Hence, one could say that there have been significant developments in economic education programmes during the last two decades involving exchanges between

Central and Eastern European and American economics educators that have promoted teaching and learning about market-based economic systems and democratic governance (Nelson, 1997).

Economic education in the Maldives

In the Maldives, economics is incorporated with history and geography as social studies in the middle school, but taught as a separate subject in both lower and higher secondary. Normally, commerce stream students in lower secondary and business stream students in higher secondary do economics as part of their London based school qualifications. As has been mentioned earlier the school streams provide students with an opportunity to decide the type of education they need for their career. In the Maldives, science used to be the preferred stream by both students of secondary schools and their parents (Ministry of Education, 1995). However, the recent changes in the perceptions of people and the global economy affected the continued preference for science. In other words, more students now choose to do commerce subjects such as Accounting, Commerce, and Economics as their preferred stream in secondary schools.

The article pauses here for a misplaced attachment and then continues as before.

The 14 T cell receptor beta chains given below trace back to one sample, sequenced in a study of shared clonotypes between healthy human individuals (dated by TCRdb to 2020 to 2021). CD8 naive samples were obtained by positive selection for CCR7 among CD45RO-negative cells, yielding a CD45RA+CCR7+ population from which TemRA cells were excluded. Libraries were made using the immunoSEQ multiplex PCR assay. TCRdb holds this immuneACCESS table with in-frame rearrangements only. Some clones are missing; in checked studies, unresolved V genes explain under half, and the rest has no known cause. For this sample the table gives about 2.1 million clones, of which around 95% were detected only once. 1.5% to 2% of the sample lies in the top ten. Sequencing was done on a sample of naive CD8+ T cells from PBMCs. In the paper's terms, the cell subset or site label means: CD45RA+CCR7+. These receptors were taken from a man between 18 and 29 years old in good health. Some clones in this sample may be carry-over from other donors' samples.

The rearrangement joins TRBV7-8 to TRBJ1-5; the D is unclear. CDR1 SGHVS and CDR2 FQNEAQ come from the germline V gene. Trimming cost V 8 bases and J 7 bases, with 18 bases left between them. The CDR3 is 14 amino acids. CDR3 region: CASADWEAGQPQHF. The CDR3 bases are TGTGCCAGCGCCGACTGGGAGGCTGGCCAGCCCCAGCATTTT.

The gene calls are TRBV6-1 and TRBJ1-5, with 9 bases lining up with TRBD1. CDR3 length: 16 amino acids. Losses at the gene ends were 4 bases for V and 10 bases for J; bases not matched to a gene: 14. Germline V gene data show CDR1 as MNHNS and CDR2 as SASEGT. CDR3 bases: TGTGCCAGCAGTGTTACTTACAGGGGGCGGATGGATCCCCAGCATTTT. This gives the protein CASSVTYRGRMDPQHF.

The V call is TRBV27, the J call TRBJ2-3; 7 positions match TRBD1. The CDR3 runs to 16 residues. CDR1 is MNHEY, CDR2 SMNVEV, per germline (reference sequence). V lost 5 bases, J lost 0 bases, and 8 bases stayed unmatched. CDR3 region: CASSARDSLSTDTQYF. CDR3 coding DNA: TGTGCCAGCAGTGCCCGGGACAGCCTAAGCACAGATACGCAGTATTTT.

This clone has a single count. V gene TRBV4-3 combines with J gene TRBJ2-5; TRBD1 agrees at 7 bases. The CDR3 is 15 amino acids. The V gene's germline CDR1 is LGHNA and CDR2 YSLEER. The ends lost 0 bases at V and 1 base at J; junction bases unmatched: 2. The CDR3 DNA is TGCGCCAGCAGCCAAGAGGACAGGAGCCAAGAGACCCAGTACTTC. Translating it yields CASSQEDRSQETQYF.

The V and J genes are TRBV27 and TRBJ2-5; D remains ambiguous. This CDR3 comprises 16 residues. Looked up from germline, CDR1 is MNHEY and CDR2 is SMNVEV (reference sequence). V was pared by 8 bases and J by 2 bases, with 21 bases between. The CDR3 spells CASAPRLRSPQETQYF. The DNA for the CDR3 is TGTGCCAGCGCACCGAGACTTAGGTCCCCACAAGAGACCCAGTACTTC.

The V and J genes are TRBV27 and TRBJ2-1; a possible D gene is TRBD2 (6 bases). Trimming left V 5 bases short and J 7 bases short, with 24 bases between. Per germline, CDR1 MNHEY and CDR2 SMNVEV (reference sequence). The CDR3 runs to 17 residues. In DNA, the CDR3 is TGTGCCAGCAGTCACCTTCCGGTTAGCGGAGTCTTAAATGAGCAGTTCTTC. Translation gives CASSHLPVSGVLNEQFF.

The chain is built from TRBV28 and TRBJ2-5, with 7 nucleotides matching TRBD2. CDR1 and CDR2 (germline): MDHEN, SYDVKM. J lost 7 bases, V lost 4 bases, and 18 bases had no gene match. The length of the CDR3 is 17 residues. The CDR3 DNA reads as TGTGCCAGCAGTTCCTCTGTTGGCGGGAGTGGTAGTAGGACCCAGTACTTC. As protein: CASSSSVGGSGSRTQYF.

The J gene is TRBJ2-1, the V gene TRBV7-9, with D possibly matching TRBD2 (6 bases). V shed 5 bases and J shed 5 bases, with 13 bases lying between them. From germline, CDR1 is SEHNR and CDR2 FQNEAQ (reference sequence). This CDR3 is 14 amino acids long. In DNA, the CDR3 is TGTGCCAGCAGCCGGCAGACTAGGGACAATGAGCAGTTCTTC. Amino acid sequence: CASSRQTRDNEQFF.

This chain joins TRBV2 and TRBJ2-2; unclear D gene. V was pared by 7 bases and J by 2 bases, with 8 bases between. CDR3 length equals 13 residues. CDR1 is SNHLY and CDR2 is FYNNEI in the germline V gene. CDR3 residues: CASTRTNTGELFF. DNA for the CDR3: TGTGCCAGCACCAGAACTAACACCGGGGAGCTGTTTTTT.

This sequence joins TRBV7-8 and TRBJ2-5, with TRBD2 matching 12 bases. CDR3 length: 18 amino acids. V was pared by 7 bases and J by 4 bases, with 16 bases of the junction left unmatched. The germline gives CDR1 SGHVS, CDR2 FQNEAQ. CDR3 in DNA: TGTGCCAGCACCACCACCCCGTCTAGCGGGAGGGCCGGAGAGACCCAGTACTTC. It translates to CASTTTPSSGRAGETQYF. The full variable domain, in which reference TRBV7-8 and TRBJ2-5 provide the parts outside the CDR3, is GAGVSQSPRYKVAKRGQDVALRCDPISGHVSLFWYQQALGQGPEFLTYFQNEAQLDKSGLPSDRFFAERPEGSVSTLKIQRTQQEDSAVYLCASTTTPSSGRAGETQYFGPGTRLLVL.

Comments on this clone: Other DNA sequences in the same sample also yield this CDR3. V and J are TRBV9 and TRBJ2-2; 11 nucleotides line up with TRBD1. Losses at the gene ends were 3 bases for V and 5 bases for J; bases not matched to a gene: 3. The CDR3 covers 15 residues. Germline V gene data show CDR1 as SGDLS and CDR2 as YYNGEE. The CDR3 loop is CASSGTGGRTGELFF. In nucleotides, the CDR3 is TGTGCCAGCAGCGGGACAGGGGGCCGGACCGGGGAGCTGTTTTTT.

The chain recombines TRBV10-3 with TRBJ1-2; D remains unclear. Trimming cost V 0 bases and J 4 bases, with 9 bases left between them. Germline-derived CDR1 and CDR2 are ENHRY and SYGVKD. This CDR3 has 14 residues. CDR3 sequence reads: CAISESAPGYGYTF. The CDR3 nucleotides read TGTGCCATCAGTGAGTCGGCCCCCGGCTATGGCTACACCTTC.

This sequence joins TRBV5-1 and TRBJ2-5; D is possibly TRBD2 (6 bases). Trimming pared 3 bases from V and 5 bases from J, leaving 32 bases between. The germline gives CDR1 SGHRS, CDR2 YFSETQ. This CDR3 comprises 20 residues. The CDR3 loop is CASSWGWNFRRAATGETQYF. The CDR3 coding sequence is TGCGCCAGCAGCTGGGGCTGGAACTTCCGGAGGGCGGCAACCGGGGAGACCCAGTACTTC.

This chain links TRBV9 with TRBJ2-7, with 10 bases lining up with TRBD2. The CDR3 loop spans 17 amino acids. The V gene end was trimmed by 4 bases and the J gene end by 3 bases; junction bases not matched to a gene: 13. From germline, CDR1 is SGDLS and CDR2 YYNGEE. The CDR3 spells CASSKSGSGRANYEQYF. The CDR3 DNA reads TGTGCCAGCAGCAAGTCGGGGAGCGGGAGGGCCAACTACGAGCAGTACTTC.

Although the students’ preference for the commerce stream is on the increase in the Maldives the lack of economics knowledge among the high school graduates and their inability to apply the concepts in real life situations is a major concern among practitioners and teacher educators (Ministry of Communication Science and Technology, 2001). My work as a teacher educator at the Faculty of Education (FE), the Maldives College of Higher Education, involved teaching economics and professional studies (teaching and learning of economics) for degree and diploma students who wanted to become economics teachers in secondary schools in the Maldives. During my employment at the FE I found most of the students who enrolled in our programmes had neither sufficient knowledge of economics nor the skills to analyse basic economic problems. This was neither because they had not completed economics courses in their high schools nor because they had not obtained good results in their high school certificates. In fact many of these students had obtained good results at the end of their London General Certificate of Education (GCE) Advanced Level Examination. There may be many reasons for lack of knowledge and skills among